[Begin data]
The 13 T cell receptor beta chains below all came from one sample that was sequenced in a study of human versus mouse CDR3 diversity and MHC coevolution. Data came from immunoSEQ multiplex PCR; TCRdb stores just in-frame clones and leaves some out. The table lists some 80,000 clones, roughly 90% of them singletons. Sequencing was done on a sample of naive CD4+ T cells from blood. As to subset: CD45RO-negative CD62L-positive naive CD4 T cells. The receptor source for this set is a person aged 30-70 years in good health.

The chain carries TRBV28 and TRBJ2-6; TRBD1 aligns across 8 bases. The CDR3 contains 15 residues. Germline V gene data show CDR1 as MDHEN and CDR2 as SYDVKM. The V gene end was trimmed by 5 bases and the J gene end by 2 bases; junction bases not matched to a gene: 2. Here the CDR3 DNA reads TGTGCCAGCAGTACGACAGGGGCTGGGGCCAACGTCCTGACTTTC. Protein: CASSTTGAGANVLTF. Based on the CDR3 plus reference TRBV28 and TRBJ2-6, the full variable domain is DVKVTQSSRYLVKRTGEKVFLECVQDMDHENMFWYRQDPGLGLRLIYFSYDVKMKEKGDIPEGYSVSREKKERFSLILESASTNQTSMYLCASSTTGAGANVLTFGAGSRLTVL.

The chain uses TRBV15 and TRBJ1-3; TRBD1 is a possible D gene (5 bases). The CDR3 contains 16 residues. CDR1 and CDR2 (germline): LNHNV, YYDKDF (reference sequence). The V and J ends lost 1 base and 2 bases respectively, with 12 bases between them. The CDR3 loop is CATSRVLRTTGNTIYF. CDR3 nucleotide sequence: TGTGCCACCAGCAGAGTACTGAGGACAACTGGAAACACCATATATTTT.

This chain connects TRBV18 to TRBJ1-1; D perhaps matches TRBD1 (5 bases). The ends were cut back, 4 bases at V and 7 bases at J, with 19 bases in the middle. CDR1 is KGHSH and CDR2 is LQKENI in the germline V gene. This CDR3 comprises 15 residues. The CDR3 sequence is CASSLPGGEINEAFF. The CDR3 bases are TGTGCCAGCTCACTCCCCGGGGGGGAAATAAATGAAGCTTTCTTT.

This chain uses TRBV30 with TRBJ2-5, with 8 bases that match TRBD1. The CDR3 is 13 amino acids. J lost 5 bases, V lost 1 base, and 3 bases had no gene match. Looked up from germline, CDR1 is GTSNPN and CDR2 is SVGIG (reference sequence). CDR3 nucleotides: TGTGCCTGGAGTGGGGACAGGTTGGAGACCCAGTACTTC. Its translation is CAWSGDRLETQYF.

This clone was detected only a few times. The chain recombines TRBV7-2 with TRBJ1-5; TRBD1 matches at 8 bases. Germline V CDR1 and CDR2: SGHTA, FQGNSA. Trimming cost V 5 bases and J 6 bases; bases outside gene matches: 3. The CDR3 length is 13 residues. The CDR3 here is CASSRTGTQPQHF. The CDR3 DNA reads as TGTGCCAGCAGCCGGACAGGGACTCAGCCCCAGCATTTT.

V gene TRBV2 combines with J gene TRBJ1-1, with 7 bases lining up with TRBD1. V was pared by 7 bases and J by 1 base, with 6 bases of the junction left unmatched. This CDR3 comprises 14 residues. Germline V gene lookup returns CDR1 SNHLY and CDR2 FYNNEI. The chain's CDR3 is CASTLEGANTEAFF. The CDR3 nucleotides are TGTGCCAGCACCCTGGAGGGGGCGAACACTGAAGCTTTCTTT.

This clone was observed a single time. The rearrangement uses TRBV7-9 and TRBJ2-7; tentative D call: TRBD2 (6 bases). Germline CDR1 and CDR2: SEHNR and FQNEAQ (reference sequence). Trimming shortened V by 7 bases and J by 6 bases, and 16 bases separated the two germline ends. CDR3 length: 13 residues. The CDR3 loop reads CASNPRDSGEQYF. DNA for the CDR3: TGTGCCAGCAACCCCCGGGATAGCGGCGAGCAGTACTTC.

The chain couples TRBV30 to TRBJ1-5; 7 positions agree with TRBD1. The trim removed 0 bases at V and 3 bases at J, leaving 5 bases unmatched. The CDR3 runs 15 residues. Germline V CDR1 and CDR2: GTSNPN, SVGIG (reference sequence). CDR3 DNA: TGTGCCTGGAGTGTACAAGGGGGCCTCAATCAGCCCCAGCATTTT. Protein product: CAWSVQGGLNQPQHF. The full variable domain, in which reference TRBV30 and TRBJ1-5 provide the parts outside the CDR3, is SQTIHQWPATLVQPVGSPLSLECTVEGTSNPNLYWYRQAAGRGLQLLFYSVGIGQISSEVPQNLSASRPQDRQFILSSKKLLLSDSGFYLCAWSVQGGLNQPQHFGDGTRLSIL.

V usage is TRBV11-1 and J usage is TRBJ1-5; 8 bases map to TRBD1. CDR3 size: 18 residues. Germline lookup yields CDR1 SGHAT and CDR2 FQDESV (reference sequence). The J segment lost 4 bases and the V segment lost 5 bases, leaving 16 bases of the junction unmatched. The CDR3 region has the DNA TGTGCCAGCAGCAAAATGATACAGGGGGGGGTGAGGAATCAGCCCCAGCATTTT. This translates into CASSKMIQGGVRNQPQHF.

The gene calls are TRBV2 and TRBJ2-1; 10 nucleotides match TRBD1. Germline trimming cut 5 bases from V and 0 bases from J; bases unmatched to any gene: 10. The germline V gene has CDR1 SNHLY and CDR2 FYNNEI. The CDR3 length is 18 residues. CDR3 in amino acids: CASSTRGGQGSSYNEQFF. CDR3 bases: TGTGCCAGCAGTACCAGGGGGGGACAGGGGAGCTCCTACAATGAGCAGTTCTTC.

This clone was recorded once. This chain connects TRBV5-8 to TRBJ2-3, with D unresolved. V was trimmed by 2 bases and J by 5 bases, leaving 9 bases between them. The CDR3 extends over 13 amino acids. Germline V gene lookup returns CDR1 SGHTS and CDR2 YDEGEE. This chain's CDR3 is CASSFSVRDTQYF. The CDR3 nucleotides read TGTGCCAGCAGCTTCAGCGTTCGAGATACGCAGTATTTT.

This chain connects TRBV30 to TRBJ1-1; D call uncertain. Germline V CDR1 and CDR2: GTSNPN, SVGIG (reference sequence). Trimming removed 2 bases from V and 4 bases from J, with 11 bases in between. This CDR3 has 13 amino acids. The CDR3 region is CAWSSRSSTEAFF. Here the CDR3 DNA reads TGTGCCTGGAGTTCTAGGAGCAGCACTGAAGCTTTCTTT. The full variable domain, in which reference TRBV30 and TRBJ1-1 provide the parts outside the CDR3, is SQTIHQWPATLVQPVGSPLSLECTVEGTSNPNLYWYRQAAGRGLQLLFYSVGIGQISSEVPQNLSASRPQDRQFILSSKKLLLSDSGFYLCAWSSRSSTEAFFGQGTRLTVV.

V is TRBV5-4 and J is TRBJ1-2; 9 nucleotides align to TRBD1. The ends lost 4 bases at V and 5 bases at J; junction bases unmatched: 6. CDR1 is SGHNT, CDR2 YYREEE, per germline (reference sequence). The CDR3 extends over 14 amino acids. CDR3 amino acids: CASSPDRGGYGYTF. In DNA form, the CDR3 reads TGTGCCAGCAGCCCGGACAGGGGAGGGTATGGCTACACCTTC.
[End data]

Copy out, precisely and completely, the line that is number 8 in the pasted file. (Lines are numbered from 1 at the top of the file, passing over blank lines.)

This clone was observed a single time. The rearrangement uses TRBV7-9 and TRBJ2-7; tentative D call: TRBD2 (6 bases). Germline CDR1 and CDR2: SEHNR and FQNEAQ (reference sequence). Trimming shortened V by 7 bases and J by 6 bases, and 16 bases separated the two germline ends. CDR3 length: 13 residues. The CDR3 loop reads CASNPRDSGEQYF. DNA for the CDR3: TGTGCCAGCAACCCCCGGGATAGCGGCGAGCAGTACTTC.